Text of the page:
The volume of liquid chlorine increases with temperature. Precautions should be taken to avoid hydrostatic rupture of piping, vessels, containers or other equipment filled with liquid chlorine.

Hydrogen is a co-product of all chlorine manufactured by the electrolysis of aqueous brine solutions. Within a known concentration range, mixtures of chlorine and hydrogen are flammable and potentially explosive. The reaction of chlorine and hydrogen can be initiated by direct sunlight, other sources of ultraviolet light, static electricity or sharp impact.

Small quantities of nitrogen trichloride, an unstable and highly explosive compound, can be produced in the manufacturing of chlorine. When liquid chlorine containing nitrogen trichloride is evaporated, the nitrogen trichloride may reach hazardous concentrations in the remaining liquid chlorine.

Chlorine can react, at times explosively, with a number of organic materials such as oil and grease from sources such as air compressors, valves, pumps and oil-diaphragm instrumentation, as well as wood and rags from maintenance work.

As soon as there is any indication of a chlorine release, immediate steps must be taken to correct the condition. Chlorine leaks always get worse if they are not promptly corrected. When a chlorine leak occurs, authorized, trained personnel equipped with respiratory and other appropriate personal protective equipment (PPE) should investigate and take proper action. Personnel should not enter into atmospheres containing concentrations of chlorine in excess of the immediately dangerous to life and health (IDLH) concentration (10 ppm) without appropriate PPE and back-up personnel. Unnecessary personnel should be kept away and the hazard area should be isolated. Persons potentially affected by a chlorine release should be evacuated or sheltered in place as circumstances warrant.

Area chlorine monitors and wind direction indicators can supply timely information (e.g., escape routes) to help determine whether personnel are to be evacuated or sheltered in place.

When evacuation is utilized, potentially exposed persons should move to a point upwind of the leak. Because chlorine is heavier than air, higher elevations are preferable. To escape in the shortest time, persons already in a contaminated area should move crosswind.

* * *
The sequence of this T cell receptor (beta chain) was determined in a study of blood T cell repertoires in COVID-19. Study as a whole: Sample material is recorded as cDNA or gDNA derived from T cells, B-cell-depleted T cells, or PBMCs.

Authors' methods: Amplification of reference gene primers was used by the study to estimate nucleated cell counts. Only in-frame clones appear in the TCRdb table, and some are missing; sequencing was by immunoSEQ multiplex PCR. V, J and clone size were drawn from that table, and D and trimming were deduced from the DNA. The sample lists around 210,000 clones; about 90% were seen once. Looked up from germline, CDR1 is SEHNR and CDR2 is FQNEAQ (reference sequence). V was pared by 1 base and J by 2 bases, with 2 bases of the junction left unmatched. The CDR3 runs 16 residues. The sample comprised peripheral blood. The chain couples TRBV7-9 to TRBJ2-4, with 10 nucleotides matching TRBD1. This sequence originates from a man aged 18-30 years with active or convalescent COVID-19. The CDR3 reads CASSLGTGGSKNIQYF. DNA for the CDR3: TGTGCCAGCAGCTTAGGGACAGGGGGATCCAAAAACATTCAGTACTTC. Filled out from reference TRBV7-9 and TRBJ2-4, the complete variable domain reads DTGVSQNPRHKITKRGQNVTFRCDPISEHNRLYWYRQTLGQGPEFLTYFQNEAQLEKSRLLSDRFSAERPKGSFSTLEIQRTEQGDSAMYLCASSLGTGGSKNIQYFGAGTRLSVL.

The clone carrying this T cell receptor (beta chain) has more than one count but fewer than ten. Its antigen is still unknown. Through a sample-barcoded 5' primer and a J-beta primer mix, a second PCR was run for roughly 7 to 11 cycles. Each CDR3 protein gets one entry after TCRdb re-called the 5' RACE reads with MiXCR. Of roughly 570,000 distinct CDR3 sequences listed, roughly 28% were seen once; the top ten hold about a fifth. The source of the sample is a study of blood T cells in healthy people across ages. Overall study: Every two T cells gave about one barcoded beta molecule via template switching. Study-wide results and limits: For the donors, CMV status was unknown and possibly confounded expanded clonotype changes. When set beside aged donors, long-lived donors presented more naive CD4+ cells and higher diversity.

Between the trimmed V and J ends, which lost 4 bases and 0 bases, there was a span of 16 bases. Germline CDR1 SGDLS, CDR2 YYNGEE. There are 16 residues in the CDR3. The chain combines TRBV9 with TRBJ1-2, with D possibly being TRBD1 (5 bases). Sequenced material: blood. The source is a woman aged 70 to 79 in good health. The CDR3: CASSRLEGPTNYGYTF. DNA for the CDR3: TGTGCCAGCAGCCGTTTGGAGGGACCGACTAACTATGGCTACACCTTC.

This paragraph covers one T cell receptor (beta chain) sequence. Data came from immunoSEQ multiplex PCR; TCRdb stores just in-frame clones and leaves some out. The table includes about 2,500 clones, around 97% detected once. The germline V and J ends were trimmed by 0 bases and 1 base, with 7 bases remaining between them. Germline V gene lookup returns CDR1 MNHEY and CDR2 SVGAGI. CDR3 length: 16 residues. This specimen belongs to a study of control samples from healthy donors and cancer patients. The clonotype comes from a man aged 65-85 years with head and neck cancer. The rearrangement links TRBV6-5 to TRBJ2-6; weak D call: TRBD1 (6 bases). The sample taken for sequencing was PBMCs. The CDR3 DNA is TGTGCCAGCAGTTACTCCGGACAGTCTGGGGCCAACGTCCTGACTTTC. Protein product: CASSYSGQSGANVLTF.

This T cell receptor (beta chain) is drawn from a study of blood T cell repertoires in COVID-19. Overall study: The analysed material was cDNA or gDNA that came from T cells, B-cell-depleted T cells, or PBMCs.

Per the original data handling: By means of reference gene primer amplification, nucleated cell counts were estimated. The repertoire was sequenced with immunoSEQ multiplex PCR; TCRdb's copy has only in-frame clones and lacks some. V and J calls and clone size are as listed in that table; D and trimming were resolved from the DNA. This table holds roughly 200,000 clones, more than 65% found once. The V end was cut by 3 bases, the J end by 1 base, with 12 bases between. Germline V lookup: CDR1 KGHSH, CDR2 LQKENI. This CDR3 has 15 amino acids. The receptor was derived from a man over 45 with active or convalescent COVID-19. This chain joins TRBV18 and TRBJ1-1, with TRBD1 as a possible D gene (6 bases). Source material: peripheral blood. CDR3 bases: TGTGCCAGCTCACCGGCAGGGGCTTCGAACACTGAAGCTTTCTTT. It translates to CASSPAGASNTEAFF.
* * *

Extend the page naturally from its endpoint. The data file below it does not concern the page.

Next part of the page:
When inside a building and sheltering in place is selected, shelter can be achieved by closing all windows, doors and other openings, and turning off air conditioners and air intake systems. Personnel should move to the side of the building furthest from the release.

Care must be taken not to position personnel without an escape route. A safe position may be made hazardous by a change in wind direction. New leaks may occur or the existing leak may get larger.

If fire is present or imminent, chlorine containers and equipment should be moved away from the fire, if possible. If a non-leaking container or equipment cannot be moved, it should be kept cool by applying water. Water should not be used directly on a chlorine leak. Chlorine and water react forming acids and the leak quickly will get worse. However, where several containers are involved and some are leaking, it may be prudent to use a water spray to help prevent overpressure of the non-leaking containers.

Whenever containers have been exposed to flames, cooling water should be applied until well after the fire is out and the containers are cooled. Containers exposed to fire should be isolated and the supplier should be contacted as soon as possible.

Sodium hydroxide solutions are corrosive, especially when concentrated. Workers at risk for exposure to spills and leaks should wear gloves, face shield and goggles and other protective clothing.

Acknowledgements: Dr. R.G. Smerko is acknowledged for making available the resources of the Chlorine Institute, Inc.